I’m getting company this afternoon (YAY) so I’m cleaning, which in this house means getting a backhoe. The thing about cleaning is, it’s pretty mindless except for the “Why is that in here?” moments and the “I should just get a box of garbage bags and put everything into them” moments. That means that I am now productive while staring into space, which is what I’ve been doing for much of June because Discovery Draft sometimes comes with a side order of “Why would that happens?” (Because the Girls want it to.) And “How could that happen?” And What does that mean? (Who care, write the damn book.)
I’m telling you, I don’t know what this country is coming to! We used to have standards, there were rules, people knew their places and it was peaceful. Everybody was polite and everybody was happy. And now look at us: Rudeness and violence and division, no respect for the things that made our country great. We’re just going to Hell, that’s all there is to it! Except here on my island, it’s the other way around: Hell is invading us! I’m sorry, but I am not going to accept demons on my island. You know you’ve crossed a line when people like me start to speak up! There are standards, and I’m going to defend them!
I blame Satan.
Of course, I blame Nick Giordano, too, but if he’d just known his place, I’d have kept him on once I became Devil. As they say in Hell, he made the trains run on time. (Do you know what other human made the trains run on time? Mussolini. That should give you an idea of Nicolas Giordano.) Continue reading
I’ve been thinking about food a lot. About how we think about it, talk about it, choose it, prepare it, enjoy it or feel guilty about it, but mostly how it works in story. I’ve always said that setting is time, place, and people. Now I’m thinking it’s time, place, people, and food. Continue reading
I know how Nick gets the sword. It’s freaking brilliant. The Girls are geniuses. I’m a genius. No, I won’t tell you, it’s a major plot point, but I love it so that one’s solved. And may even have solved the “Why does’t he talk like a Rennaissance Italian?” problem.
You know, when I’m good, I’m GOOD.
It really is great to have so much feedback on the content of a Discovery Draft. (And nobody rewrote, so you are now expert beta readers.) So here are some of the questions I’m working on now as I continue making up stuff that will have to be fixed later, along with some character notes that you can tear apart.
This will be up until about this time on Wednesday. You have been warned.
Let me know if the link doesn’t work.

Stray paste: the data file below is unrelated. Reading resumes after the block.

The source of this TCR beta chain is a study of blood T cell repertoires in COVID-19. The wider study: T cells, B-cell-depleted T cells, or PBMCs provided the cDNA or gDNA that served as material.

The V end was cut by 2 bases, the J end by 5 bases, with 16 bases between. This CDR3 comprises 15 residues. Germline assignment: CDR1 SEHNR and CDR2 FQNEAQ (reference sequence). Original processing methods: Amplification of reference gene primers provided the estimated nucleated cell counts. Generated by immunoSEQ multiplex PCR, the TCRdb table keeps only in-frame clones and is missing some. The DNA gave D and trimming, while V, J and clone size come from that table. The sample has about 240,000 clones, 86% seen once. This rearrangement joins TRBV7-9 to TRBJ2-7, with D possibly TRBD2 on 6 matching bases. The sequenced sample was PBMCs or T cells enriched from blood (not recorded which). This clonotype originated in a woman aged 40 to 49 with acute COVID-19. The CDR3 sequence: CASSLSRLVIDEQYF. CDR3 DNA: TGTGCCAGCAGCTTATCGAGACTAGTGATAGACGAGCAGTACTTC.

So I’m back in Discovery Draft for the rest of the book, and it’s terrible. I look at it and think, “Explanation, chat, more chat, something happens!, explanation, more chat . . .” And here’s the really bad part: no antagonist action. It’s just Nita and Nick trying to sort out the aftermath.
But then, it’s Discovery Draft.
The good thing about having worked through the first act is that I know it’ll be fine. That’ll be four thousand drafts from now, but it will be fine. There’s some comfort in that. Nora said once (paraphrasing here) that she could fix a bad page but she couldn’t fix a blank page. The discovery draft is just the first part of the journey, putting the colors on the page, so I’m settling in to admire all the bright, fun scenery as I wander through my story (there’s a dog!). My mind is actually a fun place to be.
So I’ll get serious later and remember I have antagonists after I’ve written my next twenty pages of Rab explaining to Nita how Hell works.
Mammon and Max are fun characters for me because they’re amoral (not because they’re demons, but because they’re just made that way) and not particularly venal. Mammon hangs out with those who should be stepped on like bugs, but he really only needs slapped down every now and then, or at least have somebody pull him to one side and say, “If you do that, that would be stupid,” to be a fun if occasionally treacherous person to know.
Enter Max. Continue reading
Part of the discovery process for me is finding images that evoke character. They don’t have to look like the character although that’s always helpful, but the pictures I use as placeholders have to capture the attitude and personality of that character. When I thought about the Demon Island Historical Society, I thought of this Grant Wood painting: